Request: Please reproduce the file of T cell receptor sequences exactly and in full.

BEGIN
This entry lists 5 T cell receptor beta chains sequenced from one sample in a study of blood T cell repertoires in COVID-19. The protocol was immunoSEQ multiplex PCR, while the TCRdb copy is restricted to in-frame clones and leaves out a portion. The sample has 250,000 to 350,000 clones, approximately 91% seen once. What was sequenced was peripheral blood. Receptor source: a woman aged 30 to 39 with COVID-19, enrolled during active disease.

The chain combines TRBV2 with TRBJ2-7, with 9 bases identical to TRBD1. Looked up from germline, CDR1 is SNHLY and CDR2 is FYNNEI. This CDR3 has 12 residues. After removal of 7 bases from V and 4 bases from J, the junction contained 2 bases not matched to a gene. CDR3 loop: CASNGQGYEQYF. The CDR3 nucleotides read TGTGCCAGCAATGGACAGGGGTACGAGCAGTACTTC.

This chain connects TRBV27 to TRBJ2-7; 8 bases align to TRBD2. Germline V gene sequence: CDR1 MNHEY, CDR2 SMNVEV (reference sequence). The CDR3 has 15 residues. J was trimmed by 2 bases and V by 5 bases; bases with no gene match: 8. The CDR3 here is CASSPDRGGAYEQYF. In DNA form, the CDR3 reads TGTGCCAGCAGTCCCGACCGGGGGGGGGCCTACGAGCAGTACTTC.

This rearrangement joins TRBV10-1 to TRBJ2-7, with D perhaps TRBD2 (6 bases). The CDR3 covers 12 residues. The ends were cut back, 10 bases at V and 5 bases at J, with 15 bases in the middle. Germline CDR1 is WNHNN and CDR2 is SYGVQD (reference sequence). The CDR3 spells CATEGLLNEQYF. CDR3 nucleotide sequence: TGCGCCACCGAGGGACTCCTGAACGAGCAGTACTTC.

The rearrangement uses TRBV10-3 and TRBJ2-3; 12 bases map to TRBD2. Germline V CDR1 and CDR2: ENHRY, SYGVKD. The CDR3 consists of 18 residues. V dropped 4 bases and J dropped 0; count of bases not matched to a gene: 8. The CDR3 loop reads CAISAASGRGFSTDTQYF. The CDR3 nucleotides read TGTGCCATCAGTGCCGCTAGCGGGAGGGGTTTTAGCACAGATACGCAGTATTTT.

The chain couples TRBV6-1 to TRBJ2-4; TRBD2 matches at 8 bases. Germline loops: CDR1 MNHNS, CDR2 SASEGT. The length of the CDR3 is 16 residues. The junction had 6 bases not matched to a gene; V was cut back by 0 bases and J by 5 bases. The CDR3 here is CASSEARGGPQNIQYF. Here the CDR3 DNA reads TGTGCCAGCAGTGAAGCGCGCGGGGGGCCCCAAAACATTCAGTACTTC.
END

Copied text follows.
This entry lists 5 T cell receptor beta chains sequenced from one sample in a study of blood T cell repertoires in COVID-19. The protocol was immunoSEQ multiplex PCR, while the TCRdb copy is restricted to in-frame clones and leaves out a portion. The sample has 250,000 to 350,000 clones, approximately 91% seen once. What was sequenced was peripheral blood. Receptor source: a woman aged 30 to 39 with COVID-19, enrolled during active disease.

The chain combines TRBV2 with TRBJ2-7, with 9 bases identical to TRBD1. Looked up from germline, CDR1 is SNHLY and CDR2 is FYNNEI. This CDR3 has 12 residues. After removal of 7 bases from V and 4 bases from J, the junction contained 2 bases not matched to a gene. CDR3 loop: CASNGQGYEQYF. The CDR3 nucleotides read TGTGCCAGCAATGGACAGGGGTACGAGCAGTACTTC.

This chain connects TRBV27 to TRBJ2-7; 8 bases align to TRBD2. Germline V gene sequence: CDR1 MNHEY, CDR2 SMNVEV (reference sequence). The CDR3 has 15 residues. J was trimmed by 2 bases and V by 5 bases; bases with no gene match: 8. The CDR3 here is CASSPDRGGAYEQYF. In DNA form, the CDR3 reads TGTGCCAGCAGTCCCGACCGGGGGGGGGCCTACGAGCAGTACTTC.

This rearrangement joins TRBV10-1 to TRBJ2-7, with D perhaps TRBD2 (6 bases). The CDR3 covers 12 residues. The ends were cut back, 10 bases at V and 5 bases at J, with 15 bases in the middle. Germline CDR1 is WNHNN and CDR2 is SYGVQD (reference sequence). The CDR3 spells CATEGLLNEQYF. CDR3 nucleotide sequence: TGCGCCACCGAGGGACTCCTGAACGAGCAGTACTTC.

The rearrangement uses TRBV10-3 and TRBJ2-3; 12 bases map to TRBD2. Germline V CDR1 and CDR2: ENHRY, SYGVKD. The CDR3 consists of 18 residues. V dropped 4 bases and J dropped 0; count of bases not matched to a gene: 8. The CDR3 loop reads CAISAASGRGFSTDTQYF. The CDR3 nucleotides read TGTGCCATCAGTGCCGCTAGCGGGAGGGGTTTTAGCACAGATACGCAGTATTTT.

The chain couples TRBV6-1 to TRBJ2-4; TRBD2 matches at 8 bases. Germline loops: CDR1 MNHNS, CDR2 SASEGT. The length of the CDR3 is 16 residues. The junction had 6 bases not matched to a gene; V was cut back by 0 bases and J by 5 bases. The CDR3 here is CASSEARGGPQNIQYF. Here the CDR3 DNA reads TGTGCCAGCAGTGAAGCGCGCGGGGGGCCCCAAAACATTCAGTACTTC.